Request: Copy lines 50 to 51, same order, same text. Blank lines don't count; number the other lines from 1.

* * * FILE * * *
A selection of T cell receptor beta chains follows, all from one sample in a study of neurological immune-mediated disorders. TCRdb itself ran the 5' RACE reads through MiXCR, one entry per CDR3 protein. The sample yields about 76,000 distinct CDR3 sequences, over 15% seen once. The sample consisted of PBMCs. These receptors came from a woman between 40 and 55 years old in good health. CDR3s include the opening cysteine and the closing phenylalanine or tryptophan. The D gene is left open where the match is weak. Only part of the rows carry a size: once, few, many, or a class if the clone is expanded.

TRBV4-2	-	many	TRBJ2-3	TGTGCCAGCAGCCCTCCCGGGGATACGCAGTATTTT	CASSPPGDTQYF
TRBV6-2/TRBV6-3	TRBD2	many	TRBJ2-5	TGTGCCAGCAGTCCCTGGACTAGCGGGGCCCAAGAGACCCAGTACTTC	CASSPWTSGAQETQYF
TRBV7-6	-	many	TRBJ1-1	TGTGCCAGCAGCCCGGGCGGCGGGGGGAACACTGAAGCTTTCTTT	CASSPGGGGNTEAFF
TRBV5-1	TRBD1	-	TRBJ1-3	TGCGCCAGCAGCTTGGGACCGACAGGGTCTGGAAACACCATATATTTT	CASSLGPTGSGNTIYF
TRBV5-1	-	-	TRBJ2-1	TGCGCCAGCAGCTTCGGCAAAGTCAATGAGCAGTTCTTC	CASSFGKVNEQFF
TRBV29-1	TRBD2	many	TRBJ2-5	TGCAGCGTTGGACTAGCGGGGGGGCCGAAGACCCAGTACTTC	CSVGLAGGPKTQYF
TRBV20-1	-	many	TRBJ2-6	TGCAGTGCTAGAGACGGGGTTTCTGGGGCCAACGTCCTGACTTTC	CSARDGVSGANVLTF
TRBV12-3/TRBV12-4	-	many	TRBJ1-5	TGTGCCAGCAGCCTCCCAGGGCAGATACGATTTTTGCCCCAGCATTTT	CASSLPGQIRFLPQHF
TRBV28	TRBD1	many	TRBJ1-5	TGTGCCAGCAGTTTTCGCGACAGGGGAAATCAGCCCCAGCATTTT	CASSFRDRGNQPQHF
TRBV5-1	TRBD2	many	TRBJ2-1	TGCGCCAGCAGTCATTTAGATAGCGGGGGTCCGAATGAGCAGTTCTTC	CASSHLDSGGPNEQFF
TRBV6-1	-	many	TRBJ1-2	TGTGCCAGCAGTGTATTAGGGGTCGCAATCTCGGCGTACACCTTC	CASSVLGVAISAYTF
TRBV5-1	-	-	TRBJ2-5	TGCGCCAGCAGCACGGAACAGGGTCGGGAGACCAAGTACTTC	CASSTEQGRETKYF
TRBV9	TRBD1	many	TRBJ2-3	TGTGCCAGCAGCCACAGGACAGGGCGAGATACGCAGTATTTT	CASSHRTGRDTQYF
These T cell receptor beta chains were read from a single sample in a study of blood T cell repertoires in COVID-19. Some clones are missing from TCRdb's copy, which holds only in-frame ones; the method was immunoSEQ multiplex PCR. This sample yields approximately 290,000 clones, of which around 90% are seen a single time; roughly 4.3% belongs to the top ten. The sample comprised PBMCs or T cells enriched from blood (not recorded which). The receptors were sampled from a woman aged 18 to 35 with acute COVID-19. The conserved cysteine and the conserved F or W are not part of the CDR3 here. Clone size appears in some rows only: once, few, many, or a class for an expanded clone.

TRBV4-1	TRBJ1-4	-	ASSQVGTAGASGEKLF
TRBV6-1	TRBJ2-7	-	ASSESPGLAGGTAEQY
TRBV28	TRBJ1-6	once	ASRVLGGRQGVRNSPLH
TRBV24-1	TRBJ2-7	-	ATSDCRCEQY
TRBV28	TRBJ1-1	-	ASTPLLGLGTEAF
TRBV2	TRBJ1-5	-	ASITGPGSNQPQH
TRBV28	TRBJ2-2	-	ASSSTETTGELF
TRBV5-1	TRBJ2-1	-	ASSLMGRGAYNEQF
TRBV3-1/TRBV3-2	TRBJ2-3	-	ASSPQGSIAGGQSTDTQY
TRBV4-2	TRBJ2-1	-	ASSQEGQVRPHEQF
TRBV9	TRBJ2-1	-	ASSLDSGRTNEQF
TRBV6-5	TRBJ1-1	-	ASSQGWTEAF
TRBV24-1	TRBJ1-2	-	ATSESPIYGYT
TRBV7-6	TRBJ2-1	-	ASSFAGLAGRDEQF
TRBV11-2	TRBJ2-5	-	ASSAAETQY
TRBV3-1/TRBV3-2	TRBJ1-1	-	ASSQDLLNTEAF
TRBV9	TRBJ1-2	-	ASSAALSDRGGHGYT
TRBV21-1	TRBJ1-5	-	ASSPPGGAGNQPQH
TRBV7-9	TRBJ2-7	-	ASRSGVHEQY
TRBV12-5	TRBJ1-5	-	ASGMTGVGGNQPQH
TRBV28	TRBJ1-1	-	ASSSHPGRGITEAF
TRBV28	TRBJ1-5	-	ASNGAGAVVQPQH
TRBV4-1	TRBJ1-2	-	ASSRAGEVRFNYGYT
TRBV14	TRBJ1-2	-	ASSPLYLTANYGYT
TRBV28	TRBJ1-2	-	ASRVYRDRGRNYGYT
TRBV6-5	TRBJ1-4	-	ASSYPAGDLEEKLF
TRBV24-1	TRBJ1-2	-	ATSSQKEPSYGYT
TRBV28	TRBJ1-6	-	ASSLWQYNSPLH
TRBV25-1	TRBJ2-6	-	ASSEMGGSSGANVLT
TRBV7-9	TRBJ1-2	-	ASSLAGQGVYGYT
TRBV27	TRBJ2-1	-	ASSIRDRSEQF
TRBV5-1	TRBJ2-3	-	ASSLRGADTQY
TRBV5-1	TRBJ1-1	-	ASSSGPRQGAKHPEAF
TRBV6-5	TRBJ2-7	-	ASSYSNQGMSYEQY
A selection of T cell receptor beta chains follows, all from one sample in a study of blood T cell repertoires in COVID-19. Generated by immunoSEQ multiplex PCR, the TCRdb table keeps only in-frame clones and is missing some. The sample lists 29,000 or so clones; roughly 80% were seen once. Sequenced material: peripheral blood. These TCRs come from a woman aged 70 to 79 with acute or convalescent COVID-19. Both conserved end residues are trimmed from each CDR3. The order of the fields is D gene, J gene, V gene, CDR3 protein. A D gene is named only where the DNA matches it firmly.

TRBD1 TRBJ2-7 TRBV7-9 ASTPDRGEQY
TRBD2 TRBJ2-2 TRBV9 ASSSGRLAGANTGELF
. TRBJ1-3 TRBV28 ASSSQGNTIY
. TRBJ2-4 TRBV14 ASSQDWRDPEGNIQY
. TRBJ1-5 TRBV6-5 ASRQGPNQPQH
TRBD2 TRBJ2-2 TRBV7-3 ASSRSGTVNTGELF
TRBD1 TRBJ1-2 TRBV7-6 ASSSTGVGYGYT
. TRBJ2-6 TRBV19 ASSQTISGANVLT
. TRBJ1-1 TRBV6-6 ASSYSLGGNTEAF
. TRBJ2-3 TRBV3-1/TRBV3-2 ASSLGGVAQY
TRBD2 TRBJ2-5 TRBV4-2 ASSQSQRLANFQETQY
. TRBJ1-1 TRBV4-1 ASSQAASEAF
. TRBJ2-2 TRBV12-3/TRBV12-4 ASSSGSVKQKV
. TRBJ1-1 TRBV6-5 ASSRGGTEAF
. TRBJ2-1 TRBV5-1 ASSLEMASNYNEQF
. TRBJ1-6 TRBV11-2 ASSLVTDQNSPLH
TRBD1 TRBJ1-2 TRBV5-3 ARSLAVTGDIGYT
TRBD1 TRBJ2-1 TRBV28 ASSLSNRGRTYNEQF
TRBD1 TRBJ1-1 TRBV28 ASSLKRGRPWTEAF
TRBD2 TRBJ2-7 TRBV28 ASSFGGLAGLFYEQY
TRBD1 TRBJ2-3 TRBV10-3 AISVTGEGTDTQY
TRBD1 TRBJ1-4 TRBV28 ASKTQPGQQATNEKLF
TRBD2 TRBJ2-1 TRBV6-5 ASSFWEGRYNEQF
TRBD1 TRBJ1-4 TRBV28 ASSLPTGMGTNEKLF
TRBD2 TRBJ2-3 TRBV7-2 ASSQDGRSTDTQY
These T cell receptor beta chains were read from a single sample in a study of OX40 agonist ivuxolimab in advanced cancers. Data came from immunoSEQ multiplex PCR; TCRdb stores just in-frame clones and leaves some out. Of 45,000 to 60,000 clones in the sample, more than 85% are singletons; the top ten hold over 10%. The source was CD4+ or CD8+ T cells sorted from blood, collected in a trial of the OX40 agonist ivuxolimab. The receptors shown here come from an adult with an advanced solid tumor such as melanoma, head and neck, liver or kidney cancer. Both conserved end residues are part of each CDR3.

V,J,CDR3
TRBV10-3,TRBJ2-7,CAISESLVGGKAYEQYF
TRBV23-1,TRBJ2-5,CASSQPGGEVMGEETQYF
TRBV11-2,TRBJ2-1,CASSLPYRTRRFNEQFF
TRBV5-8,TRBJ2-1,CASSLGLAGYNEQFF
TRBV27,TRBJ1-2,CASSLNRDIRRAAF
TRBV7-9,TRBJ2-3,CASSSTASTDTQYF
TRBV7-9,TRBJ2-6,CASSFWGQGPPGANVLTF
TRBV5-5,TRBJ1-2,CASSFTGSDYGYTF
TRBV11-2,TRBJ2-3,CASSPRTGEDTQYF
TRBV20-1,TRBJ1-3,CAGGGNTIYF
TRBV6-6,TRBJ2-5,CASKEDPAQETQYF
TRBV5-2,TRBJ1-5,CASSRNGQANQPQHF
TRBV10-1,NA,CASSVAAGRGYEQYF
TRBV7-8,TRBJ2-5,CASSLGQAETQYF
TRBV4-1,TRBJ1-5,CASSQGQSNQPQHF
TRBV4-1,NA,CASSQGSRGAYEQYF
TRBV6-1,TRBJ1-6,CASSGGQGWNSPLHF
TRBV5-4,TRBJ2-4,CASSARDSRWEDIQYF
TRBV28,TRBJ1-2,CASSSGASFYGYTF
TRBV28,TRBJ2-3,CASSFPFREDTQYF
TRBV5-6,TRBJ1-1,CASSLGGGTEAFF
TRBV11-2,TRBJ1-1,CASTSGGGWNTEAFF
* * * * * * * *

A selection of T cell receptor beta chains follows, all from one sample in a study of blood T cell repertoires in COVID-19. Generated by immunoSEQ multiplex PCR, the TCRdb table keeps only in-frame clones and is missing some. The sample lists 29,000 or so clones; roughly 80% were seen once. Sequenced material: peripheral blood. These TCRs come from a woman aged 70 to 79 with acute or convalescent COVID-19. Both conserved end residues are trimmed from each CDR3. The order of the fields is D gene, J gene, V gene, CDR3 protein. A D gene is named only where the DNA matches it firmly.

TRBD1 TRBJ2-7 TRBV7-9 ASTPDRGEQY